Sometimes, being stuck in not-knowing is the hardest part. This is very human. We want to know what will happen.
When I was a teenager, I knew a young girl who, when we were watching tv, would always ask, "What's going to happen next?" In stressful situations, most of us can be like that – at least a little.
If we knew what to expect, or how much time it would take, we think, we could handle all of this. We could handle the pain of grief. We could handle the worry of coping.
But could we, really?
The past few days, I’ve been waiting on something completely unrelated to loss or grief. I have no idea if it will come to fruition, or how it might unfold. I could fidget and make up possible outcomes (which I have). Or I could sit with my discomfort (which I have, too).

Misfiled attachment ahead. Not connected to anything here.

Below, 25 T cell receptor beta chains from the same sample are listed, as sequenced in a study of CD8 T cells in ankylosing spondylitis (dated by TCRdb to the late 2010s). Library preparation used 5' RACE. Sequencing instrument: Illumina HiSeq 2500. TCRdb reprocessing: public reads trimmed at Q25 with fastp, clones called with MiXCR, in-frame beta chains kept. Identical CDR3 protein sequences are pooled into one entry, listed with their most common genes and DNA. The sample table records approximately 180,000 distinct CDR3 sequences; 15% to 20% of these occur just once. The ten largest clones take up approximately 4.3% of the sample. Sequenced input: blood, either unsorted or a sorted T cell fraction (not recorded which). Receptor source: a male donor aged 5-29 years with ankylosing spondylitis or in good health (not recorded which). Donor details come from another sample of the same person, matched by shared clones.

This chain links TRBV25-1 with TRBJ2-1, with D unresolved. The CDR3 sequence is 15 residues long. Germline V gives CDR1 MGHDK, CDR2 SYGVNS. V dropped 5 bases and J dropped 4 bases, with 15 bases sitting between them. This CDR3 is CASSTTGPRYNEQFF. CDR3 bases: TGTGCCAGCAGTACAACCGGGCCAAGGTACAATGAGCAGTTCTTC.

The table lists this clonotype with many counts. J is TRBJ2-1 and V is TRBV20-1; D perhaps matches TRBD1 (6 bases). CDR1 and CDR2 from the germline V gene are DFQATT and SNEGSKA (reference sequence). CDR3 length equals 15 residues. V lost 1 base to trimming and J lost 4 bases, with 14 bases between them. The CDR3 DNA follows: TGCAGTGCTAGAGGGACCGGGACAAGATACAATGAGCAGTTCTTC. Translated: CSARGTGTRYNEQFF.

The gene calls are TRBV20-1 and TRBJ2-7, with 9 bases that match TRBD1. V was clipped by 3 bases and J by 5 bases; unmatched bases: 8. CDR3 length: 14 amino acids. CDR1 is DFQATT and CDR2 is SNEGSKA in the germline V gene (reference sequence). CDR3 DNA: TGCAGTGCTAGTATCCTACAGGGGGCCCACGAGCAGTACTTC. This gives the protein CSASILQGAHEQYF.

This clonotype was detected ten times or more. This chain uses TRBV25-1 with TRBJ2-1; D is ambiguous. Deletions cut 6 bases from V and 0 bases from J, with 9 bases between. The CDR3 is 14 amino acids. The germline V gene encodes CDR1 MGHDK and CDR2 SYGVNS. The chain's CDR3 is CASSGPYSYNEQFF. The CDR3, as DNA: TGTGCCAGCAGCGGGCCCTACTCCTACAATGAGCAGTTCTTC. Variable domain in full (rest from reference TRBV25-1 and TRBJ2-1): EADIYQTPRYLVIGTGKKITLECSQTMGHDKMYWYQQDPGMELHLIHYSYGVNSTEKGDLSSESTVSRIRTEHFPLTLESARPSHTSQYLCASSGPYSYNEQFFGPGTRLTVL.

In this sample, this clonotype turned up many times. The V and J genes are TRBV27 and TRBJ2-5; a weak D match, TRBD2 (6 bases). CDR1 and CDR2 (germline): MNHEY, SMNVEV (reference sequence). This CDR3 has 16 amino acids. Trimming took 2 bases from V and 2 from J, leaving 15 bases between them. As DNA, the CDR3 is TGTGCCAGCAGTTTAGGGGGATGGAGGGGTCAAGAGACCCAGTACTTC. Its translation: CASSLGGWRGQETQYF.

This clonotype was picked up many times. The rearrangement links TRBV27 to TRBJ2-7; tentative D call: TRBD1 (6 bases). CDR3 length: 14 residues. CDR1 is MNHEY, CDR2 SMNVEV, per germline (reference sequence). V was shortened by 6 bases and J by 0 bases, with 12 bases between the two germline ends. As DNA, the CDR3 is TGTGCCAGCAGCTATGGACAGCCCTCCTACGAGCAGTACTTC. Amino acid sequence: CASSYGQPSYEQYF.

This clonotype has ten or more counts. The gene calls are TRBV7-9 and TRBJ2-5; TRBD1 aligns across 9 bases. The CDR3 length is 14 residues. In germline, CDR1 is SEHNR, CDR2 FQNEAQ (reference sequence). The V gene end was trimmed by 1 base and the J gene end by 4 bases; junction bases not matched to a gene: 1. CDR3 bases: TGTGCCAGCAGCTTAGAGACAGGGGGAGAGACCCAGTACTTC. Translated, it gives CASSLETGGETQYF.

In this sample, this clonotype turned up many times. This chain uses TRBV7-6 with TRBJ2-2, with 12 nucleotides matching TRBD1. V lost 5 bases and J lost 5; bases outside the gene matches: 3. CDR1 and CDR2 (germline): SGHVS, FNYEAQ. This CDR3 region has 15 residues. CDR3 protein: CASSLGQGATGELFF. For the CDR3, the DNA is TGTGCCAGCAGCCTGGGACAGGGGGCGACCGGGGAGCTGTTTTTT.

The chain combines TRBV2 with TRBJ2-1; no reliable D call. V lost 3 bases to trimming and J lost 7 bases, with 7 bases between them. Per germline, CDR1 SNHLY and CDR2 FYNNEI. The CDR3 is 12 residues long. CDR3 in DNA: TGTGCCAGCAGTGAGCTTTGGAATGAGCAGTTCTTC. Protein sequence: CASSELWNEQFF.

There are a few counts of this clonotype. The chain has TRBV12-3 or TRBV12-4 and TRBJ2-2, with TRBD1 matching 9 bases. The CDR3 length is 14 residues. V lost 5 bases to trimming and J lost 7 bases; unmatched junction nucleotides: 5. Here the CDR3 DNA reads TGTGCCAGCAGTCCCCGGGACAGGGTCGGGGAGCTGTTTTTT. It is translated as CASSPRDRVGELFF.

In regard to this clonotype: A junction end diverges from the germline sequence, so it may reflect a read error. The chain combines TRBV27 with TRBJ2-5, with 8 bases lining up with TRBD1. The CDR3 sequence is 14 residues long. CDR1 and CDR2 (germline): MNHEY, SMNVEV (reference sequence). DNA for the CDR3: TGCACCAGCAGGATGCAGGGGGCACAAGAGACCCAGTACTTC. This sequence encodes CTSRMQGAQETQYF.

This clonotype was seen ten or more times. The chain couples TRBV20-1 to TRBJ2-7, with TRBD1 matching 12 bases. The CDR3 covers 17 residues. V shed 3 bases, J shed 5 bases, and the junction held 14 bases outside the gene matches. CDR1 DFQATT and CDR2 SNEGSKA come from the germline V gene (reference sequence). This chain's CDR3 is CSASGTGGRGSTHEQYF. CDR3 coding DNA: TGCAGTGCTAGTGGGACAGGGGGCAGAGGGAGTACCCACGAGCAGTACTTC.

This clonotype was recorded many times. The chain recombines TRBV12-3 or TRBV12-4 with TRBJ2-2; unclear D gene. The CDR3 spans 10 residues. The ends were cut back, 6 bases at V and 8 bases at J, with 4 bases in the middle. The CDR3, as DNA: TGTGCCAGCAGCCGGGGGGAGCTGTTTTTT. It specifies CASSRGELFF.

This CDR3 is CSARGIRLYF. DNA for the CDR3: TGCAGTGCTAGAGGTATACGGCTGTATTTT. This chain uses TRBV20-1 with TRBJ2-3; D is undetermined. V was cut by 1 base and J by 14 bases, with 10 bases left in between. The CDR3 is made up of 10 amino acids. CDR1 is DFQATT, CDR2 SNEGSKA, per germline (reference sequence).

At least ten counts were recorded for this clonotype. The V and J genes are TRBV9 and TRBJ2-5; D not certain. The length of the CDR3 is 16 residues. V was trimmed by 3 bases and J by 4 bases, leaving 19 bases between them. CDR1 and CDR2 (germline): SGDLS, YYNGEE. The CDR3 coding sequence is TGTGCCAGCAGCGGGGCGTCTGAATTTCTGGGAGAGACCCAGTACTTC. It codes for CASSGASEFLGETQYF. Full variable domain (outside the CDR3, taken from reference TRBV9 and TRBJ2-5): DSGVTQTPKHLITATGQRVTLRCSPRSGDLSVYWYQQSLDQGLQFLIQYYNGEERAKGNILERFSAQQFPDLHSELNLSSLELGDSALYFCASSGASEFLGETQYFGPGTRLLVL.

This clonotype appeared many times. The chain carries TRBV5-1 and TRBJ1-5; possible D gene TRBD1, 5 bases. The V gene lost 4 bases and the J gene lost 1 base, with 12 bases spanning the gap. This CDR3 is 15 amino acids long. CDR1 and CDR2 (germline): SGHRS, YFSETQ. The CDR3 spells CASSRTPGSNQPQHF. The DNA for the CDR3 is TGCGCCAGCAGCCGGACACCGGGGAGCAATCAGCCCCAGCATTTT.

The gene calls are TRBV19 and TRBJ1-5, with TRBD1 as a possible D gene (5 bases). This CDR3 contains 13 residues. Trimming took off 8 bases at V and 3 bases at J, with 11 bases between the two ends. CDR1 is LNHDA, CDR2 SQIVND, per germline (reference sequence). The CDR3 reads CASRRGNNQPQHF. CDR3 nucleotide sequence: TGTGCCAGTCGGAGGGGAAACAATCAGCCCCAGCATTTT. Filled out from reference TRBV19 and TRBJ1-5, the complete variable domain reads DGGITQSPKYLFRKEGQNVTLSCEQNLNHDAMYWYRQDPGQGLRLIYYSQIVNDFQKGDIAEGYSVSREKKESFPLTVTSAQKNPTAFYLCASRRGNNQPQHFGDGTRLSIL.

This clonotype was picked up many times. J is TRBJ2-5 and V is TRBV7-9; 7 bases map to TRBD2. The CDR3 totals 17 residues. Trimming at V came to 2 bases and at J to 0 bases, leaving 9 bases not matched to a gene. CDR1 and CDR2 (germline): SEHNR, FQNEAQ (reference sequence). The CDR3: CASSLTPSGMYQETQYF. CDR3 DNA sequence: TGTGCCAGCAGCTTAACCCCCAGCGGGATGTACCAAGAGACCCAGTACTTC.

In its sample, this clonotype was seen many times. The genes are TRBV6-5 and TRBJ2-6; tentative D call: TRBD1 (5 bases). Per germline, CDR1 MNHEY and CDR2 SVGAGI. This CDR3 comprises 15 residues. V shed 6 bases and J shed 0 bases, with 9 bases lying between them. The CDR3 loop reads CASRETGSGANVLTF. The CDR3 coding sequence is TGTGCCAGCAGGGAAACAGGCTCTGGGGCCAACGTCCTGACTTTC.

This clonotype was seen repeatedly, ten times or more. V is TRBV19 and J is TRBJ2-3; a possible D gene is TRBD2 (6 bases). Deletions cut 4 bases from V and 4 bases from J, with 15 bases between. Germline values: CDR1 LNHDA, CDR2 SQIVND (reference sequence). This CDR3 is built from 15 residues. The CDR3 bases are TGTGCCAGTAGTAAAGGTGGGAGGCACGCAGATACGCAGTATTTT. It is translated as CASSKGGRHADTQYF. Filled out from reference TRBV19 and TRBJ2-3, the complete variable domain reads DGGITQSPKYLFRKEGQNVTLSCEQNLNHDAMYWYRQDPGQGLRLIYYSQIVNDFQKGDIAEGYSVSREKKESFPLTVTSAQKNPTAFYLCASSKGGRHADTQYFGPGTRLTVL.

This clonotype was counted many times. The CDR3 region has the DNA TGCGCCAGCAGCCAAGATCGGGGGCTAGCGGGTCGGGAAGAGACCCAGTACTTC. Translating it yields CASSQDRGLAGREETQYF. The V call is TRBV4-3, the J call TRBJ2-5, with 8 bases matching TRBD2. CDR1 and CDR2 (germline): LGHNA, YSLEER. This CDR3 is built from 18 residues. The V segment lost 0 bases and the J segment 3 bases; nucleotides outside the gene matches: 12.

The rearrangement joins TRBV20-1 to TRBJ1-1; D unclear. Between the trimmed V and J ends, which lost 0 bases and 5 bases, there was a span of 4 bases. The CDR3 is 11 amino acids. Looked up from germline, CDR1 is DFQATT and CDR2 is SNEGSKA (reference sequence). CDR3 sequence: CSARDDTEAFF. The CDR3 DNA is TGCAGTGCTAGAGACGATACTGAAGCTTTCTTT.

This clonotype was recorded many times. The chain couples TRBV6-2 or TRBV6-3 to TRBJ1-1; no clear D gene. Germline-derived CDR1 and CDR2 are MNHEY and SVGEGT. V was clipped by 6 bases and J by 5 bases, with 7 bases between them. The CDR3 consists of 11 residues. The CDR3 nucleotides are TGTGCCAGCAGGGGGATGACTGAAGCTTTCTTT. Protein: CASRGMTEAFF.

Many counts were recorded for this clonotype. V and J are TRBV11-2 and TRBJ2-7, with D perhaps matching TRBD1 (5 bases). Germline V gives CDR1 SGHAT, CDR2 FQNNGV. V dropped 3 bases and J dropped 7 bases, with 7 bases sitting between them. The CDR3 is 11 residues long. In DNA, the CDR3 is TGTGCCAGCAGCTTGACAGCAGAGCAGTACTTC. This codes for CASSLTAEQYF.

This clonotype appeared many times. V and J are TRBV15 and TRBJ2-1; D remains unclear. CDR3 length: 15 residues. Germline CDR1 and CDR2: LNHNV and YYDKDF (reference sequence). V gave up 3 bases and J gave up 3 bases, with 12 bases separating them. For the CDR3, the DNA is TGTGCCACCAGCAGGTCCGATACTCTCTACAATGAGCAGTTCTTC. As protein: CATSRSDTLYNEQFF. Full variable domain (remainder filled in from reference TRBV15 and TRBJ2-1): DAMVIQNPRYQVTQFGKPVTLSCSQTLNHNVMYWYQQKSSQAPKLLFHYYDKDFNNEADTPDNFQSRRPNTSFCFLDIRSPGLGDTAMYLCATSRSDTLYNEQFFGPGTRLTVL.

Not many of us are comfortable sitting with our discomfort. Really, how could we be? Most of the time, it seems just plain impossible. But, guess what: It’s worth experimenting with.
Try this for just a few seconds - maybe ten seconds. Simply focus on what you’re feeling in your body.
Identify the part of you that is the most agitated, tingly, warm, or cold. Notice which parts are numb. And keep breathing naturally.
And, now, notice this: The world did not stop. You did not explode. In fact, you may be just a bit calmer.
Some people call this “mindfulness.” I use the word grounded instead, because it's like having my feet solidly on the ground. (Plus, it’s not all about the mind; it has to include body feelings, too.)
Whatever you want to call it, try it this week. Maybe a few times. Maybe a few times a day. Try it whenever you notice your thoughts spinning. Or when you’re making up stories about what might or might not happen.
See what happens, and if anything changes for you. (Stop, of course, if anything gets worse, but I think it just may help.)
May you find, amidst your concerns, a still place to rest for a while.